Mayor Dale Ross proudly tells Gore, on camera, that his city is powered by 90% renewable energy (at the time of filming), despite being “the reddest city in the reddest county in Texas.” Why? Because, to paraphrase Ross, it saves his constituents money, and because you don’t need to be a scientist to understand that less pollution in the air is a good thing. This is why I will argue that An Inconvenient Truth went beyond merely “raising awareness.” It directly created a public mandate that led to the kind of common sense approach taken by Ross, who reminds us that there is nothing “conservative” about waste or higher prices.
The countless market effects that can be attributed to a single film—in which the information was neither new nor hard to grasp—remind us that creative expression is essential. In a time when IP deniers argue that copyright functions solely as a barrier to information, the story of An Inconvenient Truth belies the naïve, tech-utopian assumption that access to information alone is sufficient—least of all when utter nonsense gallops across digital platforms like a fifth horse of the apocalypse. Facts alone do not speak meaningfully to people. Invariably, it takes creativity to inspire us, even when it comes to saving our own lives.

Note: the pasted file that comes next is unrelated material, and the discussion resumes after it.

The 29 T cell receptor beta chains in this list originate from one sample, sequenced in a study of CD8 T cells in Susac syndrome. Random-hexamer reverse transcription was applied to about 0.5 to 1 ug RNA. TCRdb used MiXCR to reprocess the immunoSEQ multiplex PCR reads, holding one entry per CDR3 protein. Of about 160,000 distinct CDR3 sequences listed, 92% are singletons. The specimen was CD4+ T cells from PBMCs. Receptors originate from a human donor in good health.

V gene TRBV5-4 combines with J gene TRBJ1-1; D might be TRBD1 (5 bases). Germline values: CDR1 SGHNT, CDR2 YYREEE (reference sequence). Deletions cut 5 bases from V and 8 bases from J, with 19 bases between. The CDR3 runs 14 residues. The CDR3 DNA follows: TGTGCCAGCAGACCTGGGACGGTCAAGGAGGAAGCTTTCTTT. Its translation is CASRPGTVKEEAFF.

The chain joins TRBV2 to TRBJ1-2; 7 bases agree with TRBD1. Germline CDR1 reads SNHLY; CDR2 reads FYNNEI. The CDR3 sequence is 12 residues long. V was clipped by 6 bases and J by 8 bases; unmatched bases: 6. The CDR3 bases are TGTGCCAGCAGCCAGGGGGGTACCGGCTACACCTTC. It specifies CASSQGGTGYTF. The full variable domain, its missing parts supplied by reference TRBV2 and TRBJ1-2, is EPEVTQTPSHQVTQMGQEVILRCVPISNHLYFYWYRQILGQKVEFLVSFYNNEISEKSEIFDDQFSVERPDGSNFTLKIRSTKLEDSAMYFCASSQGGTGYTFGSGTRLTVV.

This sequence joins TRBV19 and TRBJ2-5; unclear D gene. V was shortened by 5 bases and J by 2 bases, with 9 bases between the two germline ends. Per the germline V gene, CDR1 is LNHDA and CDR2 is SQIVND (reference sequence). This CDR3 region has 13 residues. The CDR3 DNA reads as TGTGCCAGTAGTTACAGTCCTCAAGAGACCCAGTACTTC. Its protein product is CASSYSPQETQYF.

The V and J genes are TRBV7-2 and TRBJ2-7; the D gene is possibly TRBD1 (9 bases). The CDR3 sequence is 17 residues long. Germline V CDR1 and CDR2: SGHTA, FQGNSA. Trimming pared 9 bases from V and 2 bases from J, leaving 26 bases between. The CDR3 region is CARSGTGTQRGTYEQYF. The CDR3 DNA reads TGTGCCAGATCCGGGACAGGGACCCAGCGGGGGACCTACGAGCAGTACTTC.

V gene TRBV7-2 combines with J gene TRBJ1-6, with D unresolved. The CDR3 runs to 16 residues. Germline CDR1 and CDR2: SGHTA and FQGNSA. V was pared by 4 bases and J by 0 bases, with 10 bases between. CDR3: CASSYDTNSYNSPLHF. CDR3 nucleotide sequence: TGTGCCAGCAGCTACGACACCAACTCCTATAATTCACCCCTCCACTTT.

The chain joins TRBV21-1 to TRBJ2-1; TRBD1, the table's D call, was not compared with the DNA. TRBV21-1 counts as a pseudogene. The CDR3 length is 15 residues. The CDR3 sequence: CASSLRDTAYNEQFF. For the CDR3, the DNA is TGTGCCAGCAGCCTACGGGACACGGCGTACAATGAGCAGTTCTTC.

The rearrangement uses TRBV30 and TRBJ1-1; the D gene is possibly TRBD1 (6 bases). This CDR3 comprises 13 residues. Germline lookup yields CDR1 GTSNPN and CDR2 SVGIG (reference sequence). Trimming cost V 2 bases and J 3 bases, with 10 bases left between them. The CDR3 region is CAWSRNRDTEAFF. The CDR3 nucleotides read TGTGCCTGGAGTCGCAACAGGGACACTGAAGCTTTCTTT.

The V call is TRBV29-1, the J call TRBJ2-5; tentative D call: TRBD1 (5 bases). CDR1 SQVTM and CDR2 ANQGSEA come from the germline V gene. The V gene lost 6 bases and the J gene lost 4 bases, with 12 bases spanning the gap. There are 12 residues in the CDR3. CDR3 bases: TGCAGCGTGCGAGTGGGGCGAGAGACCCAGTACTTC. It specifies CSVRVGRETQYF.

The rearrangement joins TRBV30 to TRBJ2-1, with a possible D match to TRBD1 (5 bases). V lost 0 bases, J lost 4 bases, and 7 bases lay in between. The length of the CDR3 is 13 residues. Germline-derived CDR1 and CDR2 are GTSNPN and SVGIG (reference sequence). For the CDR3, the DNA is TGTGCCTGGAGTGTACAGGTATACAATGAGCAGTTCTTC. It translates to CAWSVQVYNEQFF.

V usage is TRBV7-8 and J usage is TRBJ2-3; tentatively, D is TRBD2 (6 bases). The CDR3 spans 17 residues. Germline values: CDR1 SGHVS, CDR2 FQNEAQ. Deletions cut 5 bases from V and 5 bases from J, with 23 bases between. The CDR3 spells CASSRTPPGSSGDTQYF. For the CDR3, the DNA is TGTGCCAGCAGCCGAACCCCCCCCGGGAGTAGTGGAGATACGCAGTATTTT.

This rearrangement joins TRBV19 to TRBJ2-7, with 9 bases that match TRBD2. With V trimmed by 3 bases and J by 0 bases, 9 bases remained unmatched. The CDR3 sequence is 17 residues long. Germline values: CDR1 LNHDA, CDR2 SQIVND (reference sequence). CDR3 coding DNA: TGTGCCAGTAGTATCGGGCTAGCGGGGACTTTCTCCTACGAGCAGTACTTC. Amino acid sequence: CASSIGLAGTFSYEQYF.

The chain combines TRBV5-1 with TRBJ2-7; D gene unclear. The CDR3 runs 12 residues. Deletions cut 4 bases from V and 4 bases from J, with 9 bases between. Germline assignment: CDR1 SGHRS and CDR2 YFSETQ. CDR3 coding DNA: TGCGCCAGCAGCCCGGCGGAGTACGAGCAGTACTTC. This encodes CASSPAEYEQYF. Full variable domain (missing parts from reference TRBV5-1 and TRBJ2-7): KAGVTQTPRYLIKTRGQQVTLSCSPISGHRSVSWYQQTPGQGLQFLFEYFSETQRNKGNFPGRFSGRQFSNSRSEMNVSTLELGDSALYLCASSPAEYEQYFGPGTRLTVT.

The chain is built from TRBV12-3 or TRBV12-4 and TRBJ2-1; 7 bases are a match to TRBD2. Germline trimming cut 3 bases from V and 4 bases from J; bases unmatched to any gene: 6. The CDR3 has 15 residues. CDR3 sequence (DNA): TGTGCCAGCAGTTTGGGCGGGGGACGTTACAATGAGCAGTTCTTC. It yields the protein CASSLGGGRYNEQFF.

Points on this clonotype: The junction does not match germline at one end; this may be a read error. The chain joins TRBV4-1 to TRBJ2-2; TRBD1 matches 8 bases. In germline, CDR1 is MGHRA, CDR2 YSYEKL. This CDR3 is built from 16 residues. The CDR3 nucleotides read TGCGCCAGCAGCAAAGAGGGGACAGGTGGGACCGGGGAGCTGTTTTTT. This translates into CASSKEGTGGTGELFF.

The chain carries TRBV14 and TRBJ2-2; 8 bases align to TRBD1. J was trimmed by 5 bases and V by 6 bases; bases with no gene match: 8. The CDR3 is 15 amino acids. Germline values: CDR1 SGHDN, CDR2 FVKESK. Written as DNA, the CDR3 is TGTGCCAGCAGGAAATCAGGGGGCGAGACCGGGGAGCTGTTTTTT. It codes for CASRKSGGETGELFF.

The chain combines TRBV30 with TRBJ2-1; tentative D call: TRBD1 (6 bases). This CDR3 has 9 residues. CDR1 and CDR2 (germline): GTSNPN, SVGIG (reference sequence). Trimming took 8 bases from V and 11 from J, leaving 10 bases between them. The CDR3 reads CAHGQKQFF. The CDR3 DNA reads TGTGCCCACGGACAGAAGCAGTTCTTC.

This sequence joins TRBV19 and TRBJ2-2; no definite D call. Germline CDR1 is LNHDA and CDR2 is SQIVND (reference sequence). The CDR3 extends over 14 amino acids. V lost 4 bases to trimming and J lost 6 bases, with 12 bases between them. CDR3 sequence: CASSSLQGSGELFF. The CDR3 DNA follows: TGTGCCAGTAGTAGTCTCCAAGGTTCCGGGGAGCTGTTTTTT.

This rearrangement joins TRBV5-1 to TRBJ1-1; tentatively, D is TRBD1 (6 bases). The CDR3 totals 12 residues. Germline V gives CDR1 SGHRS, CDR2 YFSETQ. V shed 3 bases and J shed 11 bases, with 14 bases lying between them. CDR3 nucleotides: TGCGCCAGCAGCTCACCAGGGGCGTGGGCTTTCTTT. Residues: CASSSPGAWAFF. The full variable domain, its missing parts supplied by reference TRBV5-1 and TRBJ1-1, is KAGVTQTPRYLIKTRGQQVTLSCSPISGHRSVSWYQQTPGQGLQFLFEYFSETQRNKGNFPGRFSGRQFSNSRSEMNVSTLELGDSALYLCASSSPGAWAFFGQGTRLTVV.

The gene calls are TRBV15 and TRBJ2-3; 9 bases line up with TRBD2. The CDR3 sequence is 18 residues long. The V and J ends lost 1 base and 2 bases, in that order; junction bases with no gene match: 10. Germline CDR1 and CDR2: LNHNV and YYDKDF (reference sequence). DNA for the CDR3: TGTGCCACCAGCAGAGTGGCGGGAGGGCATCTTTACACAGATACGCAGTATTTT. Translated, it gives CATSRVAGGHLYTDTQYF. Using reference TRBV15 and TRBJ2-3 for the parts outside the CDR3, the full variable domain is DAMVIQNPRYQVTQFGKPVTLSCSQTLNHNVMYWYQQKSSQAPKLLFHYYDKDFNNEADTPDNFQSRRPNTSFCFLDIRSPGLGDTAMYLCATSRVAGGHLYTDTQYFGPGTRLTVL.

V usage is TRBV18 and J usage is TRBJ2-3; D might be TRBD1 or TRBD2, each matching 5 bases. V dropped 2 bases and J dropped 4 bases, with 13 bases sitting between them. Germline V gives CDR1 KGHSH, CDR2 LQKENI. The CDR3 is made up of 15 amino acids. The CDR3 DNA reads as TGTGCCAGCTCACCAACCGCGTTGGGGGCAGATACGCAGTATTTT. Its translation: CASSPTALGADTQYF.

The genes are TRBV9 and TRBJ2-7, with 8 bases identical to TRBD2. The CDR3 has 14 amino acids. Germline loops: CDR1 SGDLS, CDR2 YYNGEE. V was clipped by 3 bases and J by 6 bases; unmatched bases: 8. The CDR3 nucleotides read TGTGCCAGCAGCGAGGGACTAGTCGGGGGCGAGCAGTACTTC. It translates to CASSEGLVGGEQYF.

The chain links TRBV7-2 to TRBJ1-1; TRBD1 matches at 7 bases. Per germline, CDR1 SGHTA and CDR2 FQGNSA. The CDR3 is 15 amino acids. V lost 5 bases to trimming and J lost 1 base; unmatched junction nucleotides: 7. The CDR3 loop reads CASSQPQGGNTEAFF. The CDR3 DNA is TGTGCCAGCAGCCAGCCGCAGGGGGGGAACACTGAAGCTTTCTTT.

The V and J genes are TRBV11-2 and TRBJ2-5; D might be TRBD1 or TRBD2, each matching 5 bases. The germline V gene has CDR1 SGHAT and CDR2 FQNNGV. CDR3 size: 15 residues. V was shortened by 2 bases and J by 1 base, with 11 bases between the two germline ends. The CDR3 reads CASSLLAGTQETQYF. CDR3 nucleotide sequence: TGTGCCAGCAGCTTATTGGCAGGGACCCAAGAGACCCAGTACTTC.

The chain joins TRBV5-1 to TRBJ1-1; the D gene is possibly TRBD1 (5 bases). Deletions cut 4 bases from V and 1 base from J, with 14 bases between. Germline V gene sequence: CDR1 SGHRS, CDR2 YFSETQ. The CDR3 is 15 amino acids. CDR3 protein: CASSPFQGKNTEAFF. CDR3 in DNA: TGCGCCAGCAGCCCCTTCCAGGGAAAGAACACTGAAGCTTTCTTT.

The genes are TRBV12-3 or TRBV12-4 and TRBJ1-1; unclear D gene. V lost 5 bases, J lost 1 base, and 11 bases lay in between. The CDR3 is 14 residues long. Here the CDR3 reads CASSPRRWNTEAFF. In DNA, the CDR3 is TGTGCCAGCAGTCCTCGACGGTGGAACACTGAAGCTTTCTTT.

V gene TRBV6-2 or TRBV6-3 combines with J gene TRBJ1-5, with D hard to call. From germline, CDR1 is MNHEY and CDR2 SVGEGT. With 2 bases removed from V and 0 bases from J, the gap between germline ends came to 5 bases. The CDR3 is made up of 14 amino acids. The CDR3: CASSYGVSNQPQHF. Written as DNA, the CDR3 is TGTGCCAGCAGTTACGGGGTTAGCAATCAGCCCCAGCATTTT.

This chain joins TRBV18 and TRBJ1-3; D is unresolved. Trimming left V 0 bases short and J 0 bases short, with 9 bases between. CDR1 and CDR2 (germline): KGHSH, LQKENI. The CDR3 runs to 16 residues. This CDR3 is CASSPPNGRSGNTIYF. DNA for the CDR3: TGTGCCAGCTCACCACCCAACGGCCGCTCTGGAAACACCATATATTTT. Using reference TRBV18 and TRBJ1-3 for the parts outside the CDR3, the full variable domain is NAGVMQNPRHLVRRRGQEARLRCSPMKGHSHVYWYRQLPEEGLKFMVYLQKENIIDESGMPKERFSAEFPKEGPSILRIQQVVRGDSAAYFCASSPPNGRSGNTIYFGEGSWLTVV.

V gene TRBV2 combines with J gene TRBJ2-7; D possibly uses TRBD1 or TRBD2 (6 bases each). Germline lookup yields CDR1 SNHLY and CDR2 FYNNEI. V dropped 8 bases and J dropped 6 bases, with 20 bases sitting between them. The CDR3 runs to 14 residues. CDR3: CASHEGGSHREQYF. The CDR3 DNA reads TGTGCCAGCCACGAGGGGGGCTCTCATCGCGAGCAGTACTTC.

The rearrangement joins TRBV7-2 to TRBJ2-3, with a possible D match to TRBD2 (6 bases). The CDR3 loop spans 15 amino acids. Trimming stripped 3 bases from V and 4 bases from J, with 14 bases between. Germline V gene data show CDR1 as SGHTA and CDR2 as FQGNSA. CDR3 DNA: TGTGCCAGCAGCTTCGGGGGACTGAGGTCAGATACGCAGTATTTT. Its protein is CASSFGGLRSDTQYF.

*It must be acknowledged that the climate issue had Republican champions in those days, and there is an extent to which Gore, as the most prominent messenger, became a more attractive political target after the 2008 election, when the GOP became more dependent on the fossil fuel industries.
Photos: “Al Gore” Lisbon, 2017. By G Holland.
“Earthrise” Apollo 8, December 24, 1968. NASA.